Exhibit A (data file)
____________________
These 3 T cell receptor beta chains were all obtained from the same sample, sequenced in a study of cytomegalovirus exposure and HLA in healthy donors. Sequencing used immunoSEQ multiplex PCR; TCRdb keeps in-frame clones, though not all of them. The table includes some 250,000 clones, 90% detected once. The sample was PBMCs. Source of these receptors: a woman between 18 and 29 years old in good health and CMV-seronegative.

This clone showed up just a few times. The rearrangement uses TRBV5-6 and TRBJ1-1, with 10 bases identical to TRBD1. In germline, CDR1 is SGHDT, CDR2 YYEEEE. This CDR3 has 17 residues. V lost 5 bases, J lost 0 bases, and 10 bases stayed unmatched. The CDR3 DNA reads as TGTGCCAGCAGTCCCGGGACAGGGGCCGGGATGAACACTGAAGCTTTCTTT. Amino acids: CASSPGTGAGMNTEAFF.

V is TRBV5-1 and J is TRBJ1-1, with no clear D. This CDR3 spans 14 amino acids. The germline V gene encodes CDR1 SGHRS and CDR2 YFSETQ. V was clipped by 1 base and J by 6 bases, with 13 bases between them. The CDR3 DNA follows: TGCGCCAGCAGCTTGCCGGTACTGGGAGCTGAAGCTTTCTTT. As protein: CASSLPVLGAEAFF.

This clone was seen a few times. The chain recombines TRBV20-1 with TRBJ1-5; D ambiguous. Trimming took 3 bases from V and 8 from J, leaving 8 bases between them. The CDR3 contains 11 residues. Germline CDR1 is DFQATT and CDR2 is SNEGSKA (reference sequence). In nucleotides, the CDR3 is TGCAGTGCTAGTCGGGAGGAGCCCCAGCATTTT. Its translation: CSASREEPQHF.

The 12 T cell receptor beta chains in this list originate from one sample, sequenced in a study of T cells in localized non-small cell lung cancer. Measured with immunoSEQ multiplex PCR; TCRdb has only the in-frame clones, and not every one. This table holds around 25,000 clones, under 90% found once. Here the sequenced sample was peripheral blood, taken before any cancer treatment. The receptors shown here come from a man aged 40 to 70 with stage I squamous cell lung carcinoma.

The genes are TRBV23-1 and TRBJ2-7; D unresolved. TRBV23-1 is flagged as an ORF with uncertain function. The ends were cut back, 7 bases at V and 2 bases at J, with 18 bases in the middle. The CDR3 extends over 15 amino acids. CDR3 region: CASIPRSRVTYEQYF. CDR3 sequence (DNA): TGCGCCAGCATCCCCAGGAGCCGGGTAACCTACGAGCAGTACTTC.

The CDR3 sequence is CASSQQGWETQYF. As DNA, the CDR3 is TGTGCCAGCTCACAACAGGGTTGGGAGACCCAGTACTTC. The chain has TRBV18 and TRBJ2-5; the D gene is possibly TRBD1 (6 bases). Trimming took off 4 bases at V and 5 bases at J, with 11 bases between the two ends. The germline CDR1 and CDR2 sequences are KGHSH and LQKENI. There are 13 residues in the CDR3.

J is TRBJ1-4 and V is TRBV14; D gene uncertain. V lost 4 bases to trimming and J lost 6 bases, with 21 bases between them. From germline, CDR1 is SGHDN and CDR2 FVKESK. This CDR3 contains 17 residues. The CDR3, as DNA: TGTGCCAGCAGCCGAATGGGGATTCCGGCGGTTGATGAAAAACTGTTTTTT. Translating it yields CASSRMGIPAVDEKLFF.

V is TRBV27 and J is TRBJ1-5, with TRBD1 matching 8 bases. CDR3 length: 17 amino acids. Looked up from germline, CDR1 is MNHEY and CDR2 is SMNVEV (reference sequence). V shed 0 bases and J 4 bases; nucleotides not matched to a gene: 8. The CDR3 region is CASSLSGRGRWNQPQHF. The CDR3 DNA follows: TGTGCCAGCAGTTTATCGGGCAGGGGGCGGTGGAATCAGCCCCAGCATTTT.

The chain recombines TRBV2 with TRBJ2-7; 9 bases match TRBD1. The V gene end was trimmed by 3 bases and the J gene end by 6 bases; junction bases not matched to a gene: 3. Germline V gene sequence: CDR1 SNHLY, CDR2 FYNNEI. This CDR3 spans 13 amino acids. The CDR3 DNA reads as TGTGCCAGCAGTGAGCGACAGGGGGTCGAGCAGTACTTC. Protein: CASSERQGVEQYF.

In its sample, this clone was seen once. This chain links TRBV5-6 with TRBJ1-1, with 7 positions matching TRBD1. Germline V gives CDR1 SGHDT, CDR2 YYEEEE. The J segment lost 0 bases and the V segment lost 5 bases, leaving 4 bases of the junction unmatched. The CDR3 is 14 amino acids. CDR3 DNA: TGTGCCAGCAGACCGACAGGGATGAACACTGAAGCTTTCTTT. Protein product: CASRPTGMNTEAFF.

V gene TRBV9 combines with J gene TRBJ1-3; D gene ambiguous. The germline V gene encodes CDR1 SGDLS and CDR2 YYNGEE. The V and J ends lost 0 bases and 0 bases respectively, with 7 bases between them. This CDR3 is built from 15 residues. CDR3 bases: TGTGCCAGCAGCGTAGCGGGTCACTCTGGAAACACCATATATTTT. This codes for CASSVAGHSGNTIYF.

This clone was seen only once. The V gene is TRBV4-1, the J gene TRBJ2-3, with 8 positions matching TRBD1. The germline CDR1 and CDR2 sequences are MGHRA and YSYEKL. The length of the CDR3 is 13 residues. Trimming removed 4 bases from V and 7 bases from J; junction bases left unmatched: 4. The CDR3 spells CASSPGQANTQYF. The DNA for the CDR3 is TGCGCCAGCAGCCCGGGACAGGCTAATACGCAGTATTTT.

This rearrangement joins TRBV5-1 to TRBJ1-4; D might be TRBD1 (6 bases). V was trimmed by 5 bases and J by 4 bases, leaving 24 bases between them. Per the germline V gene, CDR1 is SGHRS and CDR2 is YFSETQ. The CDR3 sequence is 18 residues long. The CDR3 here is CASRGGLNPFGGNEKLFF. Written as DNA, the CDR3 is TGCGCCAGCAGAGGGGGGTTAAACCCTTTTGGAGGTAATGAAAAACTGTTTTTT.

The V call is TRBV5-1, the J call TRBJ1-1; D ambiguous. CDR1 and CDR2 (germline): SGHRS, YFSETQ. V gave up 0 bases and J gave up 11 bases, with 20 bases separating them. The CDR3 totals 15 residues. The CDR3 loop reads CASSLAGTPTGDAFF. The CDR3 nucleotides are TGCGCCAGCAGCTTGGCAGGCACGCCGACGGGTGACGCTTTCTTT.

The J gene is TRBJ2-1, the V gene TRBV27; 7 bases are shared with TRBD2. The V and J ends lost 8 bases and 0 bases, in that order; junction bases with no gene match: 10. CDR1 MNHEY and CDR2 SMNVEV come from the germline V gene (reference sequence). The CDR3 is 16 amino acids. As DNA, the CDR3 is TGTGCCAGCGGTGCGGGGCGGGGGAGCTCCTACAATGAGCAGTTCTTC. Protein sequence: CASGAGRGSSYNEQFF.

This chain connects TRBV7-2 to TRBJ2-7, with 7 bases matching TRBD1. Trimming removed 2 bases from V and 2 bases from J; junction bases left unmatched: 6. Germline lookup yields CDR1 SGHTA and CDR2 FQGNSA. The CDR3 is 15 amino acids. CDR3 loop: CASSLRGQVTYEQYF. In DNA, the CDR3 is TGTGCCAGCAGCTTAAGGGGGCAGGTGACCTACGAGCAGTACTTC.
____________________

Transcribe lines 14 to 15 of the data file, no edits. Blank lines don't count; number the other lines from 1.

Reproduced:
This rearrangement joins TRBV5-1 to TRBJ1-4; D might be TRBD1 (6 bases). V was trimmed by 5 bases and J by 4 bases, leaving 24 bases between them. Per the germline V gene, CDR1 is SGHRS and CDR2 is YFSETQ. The CDR3 sequence is 18 residues long. The CDR3 here is CASRGGLNPFGGNEKLFF. Written as DNA, the CDR3 is TGCGCCAGCAGAGGGGGGTTAAACCCTTTTGGAGGTAATGAAAAACTGTTTTTT.

The V call is TRBV5-1, the J call TRBJ1-1; D ambiguous. CDR1 and CDR2 (germline): SGHRS, YFSETQ. V gave up 0 bases and J gave up 11 bases, with 20 bases separating them. The CDR3 totals 15 residues. The CDR3 loop reads CASSLAGTPTGDAFF. The CDR3 nucleotides are TGCGCCAGCAGCTTGGCAGGCACGCCGACGGGTGACGCTTTCTTT.